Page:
Watch the first chapter.
In traditional storytelling, we rely on words to conjure images in our minds. But what happens when we’re provided with visuals that represent each of the story’s words, but not its larger context? And what if the story itself is collaborative and nonlinear—and the images that represent it keep changing?
The exquisite corpse model is rooted in the surrealist movement, and we are inspired by how many experiments currently in public domain play with its framework (or lack thereof). Our take on the model—in which we essentially asked a group of collaborators to submit sentences/fragments—was to create a dynamic visualization for the “exquisite” story our writers had crafted. These collective fragments formed a base on which we layered sensory artifacts, from voice-over to tagged visuals, and we were curious as to how far we could take the experience.
Check out the site here.
*** This application calls flickr a ton, close to the max allowed by yahoo. Please be patient. ***
Find out more about the background of the project, how it works and our learnings:
- The key elements that created the site:
- An event: We hosted an event in Boston with co-founder/Cooper Hewitt director Bill Moggridge where he presented a talk on social media and the power of crowds.
- 150 people: We invited our guests to submit a twitter length sentence with their digital rsvp to the event.
- 1600 words: Which is akin to that 3 page essay you once submitted.
- One stream of consciousness: The fragments were assembled to the 150 sequential submissions.
- One Voice: The team applied voice over talent to link the fragmentation.
- Visuals – Flickr’s database* was sourced to fuel the story as an ever-changing illustration of key words.
How it works
visual of key word and words that were not searched
We built an application using Openframeworks, an open-source programming toolkit, that allowed us to
sample and sync each spoken word of the story to its written counterpart as it appeared onscreen in a web browser. We were able to click each word as we heard it play back. If we skipped over a few words, the words in between were interpolated based on length of each word; this helped to speed up the processing for keying out each word. Our app then created a time stamp for every word in the audio file. Think karaoke utility.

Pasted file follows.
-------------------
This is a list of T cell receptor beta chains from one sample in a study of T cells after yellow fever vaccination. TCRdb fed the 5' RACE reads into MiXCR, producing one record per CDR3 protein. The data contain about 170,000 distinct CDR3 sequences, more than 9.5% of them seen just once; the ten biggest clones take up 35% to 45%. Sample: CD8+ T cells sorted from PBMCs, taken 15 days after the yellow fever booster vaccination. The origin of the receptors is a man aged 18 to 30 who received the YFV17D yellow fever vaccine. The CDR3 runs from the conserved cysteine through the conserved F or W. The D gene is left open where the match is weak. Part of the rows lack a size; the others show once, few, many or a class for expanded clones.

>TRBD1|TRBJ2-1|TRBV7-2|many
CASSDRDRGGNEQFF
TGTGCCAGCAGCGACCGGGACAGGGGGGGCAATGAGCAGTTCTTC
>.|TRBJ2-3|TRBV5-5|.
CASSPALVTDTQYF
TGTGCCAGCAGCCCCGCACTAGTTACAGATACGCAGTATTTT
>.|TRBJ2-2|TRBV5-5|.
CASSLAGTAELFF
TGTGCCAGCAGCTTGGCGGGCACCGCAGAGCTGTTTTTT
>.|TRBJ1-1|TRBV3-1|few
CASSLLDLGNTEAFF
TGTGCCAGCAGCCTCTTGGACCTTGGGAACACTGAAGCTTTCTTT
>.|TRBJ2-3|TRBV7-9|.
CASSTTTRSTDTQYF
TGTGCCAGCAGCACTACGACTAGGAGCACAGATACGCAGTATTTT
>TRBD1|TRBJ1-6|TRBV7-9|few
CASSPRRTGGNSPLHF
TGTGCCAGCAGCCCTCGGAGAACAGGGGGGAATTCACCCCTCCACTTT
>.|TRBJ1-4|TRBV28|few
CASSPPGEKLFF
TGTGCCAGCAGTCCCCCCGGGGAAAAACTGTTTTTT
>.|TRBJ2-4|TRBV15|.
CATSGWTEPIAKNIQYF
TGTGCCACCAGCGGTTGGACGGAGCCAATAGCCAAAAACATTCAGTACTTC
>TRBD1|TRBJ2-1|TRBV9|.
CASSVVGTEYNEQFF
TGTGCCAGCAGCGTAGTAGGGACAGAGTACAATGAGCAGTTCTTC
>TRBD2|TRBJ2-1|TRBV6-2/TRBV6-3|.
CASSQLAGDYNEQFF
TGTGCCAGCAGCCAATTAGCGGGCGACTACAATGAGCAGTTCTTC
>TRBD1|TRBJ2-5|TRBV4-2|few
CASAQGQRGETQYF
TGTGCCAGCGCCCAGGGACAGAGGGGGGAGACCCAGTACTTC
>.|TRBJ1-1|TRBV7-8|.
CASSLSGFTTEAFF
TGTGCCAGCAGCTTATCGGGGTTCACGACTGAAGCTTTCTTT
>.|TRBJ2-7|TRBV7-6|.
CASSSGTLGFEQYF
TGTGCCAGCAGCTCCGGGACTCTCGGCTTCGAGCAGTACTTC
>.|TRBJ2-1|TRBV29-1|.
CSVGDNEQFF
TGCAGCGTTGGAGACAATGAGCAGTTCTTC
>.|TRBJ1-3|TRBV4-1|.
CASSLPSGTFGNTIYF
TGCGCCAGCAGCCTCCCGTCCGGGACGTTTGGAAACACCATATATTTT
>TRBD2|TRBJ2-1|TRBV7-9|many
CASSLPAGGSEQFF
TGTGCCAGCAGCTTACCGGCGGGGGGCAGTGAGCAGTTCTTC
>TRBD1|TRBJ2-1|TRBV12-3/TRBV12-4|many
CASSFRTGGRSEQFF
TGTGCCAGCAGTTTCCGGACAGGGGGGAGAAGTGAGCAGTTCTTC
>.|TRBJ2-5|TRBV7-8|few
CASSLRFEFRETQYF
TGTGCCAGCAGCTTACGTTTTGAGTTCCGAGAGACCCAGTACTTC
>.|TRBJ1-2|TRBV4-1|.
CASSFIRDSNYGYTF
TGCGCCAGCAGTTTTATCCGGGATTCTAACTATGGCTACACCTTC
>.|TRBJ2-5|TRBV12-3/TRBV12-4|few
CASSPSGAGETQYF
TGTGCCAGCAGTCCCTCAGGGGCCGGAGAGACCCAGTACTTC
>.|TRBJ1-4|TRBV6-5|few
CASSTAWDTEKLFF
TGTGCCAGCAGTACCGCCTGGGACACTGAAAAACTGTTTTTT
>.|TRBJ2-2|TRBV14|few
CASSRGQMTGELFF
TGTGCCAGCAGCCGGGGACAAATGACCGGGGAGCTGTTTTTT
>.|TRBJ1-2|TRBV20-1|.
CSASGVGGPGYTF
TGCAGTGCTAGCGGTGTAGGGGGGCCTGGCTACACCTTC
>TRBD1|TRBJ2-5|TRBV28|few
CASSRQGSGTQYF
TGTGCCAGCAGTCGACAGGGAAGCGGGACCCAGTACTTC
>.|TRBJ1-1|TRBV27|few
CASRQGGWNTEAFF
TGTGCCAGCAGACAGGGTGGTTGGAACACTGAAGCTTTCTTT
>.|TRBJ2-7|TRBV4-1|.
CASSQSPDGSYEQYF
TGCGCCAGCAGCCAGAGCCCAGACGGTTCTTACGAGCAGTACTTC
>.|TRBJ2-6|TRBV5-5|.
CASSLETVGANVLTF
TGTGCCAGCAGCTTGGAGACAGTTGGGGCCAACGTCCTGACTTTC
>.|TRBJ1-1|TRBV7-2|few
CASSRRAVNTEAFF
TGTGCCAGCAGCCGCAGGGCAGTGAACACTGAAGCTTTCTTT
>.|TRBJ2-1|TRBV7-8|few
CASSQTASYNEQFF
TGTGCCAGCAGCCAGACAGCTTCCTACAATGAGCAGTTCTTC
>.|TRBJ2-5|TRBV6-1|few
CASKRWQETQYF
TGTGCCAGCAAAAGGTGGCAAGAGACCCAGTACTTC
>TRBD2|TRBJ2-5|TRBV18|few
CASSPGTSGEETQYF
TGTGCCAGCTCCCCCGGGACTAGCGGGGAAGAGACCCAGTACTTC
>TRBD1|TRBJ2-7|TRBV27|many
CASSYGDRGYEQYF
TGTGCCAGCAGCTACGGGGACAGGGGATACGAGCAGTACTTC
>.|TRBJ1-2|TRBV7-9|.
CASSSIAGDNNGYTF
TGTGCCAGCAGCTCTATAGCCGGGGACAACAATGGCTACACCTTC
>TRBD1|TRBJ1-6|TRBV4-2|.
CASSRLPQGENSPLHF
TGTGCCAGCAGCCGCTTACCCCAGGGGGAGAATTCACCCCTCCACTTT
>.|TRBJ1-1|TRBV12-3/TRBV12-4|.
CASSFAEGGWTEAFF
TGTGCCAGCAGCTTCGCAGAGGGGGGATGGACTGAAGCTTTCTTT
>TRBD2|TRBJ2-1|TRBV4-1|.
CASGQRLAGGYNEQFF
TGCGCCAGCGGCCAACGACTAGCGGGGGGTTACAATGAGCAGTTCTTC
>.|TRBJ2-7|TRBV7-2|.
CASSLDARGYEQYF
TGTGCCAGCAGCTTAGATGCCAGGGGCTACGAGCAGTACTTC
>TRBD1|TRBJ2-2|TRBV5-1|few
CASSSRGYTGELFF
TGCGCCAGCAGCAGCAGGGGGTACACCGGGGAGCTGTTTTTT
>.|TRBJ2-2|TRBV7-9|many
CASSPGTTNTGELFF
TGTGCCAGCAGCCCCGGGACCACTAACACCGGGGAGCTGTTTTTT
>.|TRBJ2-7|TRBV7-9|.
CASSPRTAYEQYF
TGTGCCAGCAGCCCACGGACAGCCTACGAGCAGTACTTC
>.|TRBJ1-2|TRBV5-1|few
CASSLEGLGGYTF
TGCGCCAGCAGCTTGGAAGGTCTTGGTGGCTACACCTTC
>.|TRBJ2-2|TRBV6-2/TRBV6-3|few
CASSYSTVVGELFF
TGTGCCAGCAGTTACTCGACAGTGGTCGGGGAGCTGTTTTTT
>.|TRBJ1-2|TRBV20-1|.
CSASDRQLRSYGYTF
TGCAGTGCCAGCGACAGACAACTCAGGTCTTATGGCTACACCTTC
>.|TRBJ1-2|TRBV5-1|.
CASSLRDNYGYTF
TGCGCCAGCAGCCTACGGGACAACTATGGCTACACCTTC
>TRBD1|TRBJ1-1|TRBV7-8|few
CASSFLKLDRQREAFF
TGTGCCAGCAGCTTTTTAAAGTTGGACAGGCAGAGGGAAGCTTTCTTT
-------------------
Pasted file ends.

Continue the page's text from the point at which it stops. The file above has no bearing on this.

screen shot of the application to tab out each word in the story
This data was then loaded into Adobe Flash, where we built a visualization of the story. Using Flickr, we searched for the most recent photograph uploaded with a tag that matched each word in the story. We then played back our voice-over in sync with the images, creating a dynamic movie. Every time someone watches the movie, it changes based on the latest corresponding tagged photos posted to Flickr.
The end result is a never-ending visual story.
Learnings: Building to Think
We believe that building upon various elements of any project expands our conceptual and tactile thought processes. In creating our exquisite corpse, each step of the process challenged our grasp on what makes a story “complete”. We considered:
- The collective influence of a particular crowd: Submissions came from people with a common interest (they wanted to attend an event hosted by Bill Moggridge). Did that influence the tone/stream of the final corpse’s consciousness?
- The power of curation: We wondered what effect curating has on crowd-sourced content. It seems that contributions solicited for a specific purpose encourage a level of similarity and richness—such as multiple perspectives on the single topic—whereas undirected, open-ended contributions lead to more free-form ideas.
- The impact of crowd sourcing: The project left us wondering how we might use crowd-sourced visualizations in traditional stories and whether given writers exquisite direction can produce a coherent story through this model. Does the expression need to be static in order to generate meaning?
- Not all visuals are ready for prime time: We had to apply to few filters to make sure we we’re pulling imagery suitable for the average viewer. Who knew our tags would yield more ‘adult themed imagery.’